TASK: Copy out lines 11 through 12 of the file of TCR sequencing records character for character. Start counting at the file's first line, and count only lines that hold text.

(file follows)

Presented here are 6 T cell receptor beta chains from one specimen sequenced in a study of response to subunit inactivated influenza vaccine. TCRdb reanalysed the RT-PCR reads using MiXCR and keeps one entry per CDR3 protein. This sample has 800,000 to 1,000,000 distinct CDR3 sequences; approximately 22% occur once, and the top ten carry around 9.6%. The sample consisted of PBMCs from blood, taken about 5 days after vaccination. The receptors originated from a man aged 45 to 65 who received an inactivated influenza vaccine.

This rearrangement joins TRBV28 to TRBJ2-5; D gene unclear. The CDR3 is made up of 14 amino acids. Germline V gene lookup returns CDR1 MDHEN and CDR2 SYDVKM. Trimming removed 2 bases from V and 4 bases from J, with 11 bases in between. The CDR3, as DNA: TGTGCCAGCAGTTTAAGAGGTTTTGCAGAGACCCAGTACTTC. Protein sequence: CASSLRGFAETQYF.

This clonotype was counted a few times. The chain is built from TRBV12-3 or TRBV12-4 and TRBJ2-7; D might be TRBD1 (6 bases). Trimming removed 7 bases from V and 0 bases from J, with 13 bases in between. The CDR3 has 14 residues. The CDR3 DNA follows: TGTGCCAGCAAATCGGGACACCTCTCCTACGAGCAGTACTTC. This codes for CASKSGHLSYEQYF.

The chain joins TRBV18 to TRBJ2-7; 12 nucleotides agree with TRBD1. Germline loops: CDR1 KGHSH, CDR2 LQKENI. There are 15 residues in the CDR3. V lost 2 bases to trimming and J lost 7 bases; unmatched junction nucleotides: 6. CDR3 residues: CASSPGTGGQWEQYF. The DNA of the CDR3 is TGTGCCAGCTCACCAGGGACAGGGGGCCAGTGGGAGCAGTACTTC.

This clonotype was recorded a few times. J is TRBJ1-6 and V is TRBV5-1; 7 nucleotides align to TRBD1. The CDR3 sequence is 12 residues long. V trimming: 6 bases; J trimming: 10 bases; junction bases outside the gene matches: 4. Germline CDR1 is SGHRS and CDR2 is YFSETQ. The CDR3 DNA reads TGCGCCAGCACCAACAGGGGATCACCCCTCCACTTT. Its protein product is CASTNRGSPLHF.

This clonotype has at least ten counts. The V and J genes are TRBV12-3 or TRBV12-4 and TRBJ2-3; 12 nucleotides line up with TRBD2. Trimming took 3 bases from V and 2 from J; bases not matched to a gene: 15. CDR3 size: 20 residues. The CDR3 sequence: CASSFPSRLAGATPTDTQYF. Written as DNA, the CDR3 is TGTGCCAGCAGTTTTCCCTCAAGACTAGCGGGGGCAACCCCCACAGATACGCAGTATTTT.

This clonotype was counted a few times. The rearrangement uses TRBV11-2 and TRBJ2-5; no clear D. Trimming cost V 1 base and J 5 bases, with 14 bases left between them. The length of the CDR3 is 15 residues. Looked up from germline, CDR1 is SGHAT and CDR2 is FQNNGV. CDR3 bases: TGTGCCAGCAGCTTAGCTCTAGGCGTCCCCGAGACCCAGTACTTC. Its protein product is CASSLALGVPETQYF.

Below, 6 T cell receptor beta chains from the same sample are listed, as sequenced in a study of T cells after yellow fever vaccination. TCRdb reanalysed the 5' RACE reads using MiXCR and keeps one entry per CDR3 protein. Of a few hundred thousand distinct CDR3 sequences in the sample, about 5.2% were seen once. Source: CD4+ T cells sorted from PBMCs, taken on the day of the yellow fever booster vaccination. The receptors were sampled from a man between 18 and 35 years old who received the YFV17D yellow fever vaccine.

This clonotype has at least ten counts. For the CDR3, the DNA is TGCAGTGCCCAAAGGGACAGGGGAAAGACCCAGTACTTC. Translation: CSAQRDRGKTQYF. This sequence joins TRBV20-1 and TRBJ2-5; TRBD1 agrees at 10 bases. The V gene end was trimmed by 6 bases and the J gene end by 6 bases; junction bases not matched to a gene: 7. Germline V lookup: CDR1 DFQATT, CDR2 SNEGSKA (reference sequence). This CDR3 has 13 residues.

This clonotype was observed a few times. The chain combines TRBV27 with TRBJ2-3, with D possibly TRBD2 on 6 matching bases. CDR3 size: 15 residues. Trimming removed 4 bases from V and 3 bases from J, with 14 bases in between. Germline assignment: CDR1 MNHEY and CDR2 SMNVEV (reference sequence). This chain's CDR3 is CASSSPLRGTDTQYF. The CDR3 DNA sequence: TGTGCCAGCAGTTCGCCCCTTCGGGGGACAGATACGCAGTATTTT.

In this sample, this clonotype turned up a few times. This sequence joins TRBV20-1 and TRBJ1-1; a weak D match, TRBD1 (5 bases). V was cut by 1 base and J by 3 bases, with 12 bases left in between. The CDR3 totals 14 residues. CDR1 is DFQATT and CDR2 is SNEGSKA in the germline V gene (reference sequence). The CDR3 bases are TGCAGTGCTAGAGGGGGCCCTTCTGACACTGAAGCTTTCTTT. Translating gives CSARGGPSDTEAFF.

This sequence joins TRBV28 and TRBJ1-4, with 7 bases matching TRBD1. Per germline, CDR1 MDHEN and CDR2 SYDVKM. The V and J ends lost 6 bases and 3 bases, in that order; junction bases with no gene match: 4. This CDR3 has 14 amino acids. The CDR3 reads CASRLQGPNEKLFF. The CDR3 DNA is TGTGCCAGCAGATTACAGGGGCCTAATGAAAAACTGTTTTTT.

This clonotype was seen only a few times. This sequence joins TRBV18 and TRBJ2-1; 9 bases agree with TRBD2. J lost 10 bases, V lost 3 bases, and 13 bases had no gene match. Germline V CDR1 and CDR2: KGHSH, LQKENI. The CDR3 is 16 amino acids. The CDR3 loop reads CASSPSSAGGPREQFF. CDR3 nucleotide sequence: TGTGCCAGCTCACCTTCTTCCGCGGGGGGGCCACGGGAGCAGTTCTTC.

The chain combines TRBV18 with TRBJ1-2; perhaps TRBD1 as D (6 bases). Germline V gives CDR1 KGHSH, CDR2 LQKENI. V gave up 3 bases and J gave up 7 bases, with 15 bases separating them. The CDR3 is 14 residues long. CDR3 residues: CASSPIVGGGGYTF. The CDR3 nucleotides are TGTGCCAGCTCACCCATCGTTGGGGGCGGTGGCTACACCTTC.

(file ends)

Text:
In this sample, this clonotype turned up a few times. This sequence joins TRBV20-1 and TRBJ1-1; a weak D match, TRBD1 (5 bases). V was cut by 1 base and J by 3 bases, with 12 bases left in between. The CDR3 totals 14 residues. CDR1 is DFQATT and CDR2 is SNEGSKA in the germline V gene (reference sequence). The CDR3 bases are TGCAGTGCTAGAGGGGGCCCTTCTGACACTGAAGCTTTCTTT. Translating gives CSARGGPSDTEAFF.

This sequence joins TRBV28 and TRBJ1-4, with 7 bases matching TRBD1. Per germline, CDR1 MDHEN and CDR2 SYDVKM. The V and J ends lost 6 bases and 3 bases, in that order; junction bases with no gene match: 4. This CDR3 has 14 amino acids. The CDR3 reads CASRLQGPNEKLFF. The CDR3 DNA is TGTGCCAGCAGATTACAGGGGCCTAATGAAAAACTGTTTTTT.